Whether for profit or social motives - and often both - an increasing number of investors are targeting opportunities in African agriculture. At the same time innovative approaches for deploying aid to support farming businesses linked to smallholders are emerging. This blog provides a snapshot of who is doing what, where and how.

13 February 2014

The future of development finance - how to fix the "missing middle"

The UK's International Development Committee has published a report on the future of aid, titled The Future of UK Development Corporation: Development Finance. The report makes the case for an increasing proportion of British aid to be delivered as "returnable capital" (i.e. loans or equity), especially where it is used to promote private sector development.

In oral evidence to the IDC enquiry, Dr Chris West of the Shell Foundation made a compelling case for a new approach to supporting social enterprises in the "missing middle". His evidence is worth quoting at length, because few people have such a good understanding of the needs of SMEs in this segment and the challenges of serving them:

"For this market segment, if I look at social enterprises growing… they need skilled support, and they need finance in the right form, which therefore means the transaction cost of servicing that market is high and the risk is high. That is why the end result is a lower yielding return out of investing in that. It is a combination of both cost and risk.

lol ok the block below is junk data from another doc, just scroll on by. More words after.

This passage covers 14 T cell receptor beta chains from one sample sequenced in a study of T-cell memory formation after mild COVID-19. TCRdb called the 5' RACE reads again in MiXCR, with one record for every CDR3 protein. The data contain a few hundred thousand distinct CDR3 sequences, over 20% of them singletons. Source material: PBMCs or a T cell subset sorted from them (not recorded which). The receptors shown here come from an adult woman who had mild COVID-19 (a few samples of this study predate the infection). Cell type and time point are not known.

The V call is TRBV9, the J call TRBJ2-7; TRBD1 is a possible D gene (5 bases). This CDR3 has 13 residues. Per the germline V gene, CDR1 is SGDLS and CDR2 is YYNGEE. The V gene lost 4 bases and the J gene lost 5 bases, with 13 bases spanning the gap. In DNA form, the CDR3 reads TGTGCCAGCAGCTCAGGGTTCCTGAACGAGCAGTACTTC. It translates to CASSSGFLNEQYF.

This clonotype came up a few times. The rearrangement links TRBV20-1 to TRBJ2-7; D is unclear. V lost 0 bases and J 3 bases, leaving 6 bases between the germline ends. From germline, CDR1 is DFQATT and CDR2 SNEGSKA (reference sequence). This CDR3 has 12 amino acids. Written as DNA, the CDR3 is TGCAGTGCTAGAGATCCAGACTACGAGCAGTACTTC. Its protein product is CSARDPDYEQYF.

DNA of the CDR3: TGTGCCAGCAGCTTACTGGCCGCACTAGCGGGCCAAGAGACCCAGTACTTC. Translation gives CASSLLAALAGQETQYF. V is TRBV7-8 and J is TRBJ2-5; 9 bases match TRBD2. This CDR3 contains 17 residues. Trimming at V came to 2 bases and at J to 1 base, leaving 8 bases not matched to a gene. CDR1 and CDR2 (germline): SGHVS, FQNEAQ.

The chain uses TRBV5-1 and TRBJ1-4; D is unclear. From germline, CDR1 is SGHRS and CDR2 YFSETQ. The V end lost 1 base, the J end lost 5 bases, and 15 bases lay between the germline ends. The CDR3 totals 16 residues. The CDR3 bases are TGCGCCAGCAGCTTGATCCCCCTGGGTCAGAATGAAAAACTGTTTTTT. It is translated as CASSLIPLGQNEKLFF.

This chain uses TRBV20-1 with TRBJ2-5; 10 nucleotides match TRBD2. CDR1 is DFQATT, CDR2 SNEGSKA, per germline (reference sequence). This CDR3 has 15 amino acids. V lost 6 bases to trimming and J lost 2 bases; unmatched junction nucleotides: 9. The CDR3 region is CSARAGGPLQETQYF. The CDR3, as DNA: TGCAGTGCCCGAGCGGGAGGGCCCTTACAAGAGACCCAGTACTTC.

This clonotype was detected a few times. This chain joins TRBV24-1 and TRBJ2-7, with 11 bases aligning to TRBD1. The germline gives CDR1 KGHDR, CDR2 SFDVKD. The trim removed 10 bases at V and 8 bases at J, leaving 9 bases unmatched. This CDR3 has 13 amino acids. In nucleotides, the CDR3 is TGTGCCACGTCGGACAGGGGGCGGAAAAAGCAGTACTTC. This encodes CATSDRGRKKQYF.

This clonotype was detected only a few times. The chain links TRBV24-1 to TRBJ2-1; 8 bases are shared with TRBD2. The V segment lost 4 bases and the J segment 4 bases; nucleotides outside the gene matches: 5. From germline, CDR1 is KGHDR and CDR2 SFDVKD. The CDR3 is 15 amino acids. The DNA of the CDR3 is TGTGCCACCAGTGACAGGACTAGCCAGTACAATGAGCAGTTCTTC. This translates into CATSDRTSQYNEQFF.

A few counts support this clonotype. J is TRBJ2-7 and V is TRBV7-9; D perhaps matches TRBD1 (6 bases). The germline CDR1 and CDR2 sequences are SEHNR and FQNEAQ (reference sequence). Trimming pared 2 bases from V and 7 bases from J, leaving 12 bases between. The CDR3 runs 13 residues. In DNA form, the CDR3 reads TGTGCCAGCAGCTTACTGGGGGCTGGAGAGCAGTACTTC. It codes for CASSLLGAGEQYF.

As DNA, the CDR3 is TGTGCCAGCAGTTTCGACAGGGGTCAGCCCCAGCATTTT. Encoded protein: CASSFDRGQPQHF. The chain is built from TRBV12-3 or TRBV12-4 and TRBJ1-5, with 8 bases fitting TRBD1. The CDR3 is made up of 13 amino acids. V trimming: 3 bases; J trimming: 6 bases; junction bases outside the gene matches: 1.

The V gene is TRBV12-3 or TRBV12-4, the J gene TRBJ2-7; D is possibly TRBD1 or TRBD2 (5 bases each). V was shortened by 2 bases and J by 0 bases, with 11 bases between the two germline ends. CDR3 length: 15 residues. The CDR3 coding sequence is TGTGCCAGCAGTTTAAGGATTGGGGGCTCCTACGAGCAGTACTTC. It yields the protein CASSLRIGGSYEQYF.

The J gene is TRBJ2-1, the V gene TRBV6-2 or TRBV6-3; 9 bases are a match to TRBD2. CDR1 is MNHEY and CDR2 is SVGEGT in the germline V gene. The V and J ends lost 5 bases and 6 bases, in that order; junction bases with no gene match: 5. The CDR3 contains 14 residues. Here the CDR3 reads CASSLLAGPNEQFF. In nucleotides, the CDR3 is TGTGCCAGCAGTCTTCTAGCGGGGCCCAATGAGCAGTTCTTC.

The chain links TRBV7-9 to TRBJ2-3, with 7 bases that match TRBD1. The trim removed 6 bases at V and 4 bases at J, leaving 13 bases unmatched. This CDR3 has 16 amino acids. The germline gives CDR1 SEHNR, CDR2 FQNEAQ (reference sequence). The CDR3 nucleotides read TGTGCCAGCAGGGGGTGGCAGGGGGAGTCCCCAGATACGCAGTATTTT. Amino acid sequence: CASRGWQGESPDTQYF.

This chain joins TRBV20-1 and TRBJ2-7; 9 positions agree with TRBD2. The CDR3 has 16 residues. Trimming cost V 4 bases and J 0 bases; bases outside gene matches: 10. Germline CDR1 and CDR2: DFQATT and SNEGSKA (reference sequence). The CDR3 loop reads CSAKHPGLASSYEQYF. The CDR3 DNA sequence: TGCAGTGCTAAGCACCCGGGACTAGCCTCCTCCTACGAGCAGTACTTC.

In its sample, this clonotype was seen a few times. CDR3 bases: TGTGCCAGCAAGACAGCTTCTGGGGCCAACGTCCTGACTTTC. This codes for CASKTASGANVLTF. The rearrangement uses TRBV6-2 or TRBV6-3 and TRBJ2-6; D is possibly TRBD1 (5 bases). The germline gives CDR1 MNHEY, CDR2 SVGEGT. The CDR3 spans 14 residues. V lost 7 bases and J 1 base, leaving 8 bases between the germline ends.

Now, there might be smarter ways of doing it, but I think fundamentally that is why you need a bridging instrument … If we do not have a higher-transactional-cost, risk-tolerant vehicle in the middle, I do not think you will get the graduation of these initiatives to the scale we all hope for.

On your second point about the range of instruments, again, there is a lot of liquidity in a lot of emerging economies…. A lot of that is locked up in banks that have hugely conservative lending rates, and of course it is often provided in short-term debt.

If you are a start-up growing business in any country in the world, you really need some form of patient, flexible finance that adjusts to your cash flow income. It is not necessarily a short-term debt instrument.

Equity is usually not very attractive to the entrepreneur, and it is also not necessarily attractive to the investor, because there is not a very clear exit route from investing in equity in small ventures like this.

You really need different finance forms. You need mezzanine finance forms related to the cash flow performance of the business that are much more patient and much more flexible in tenor."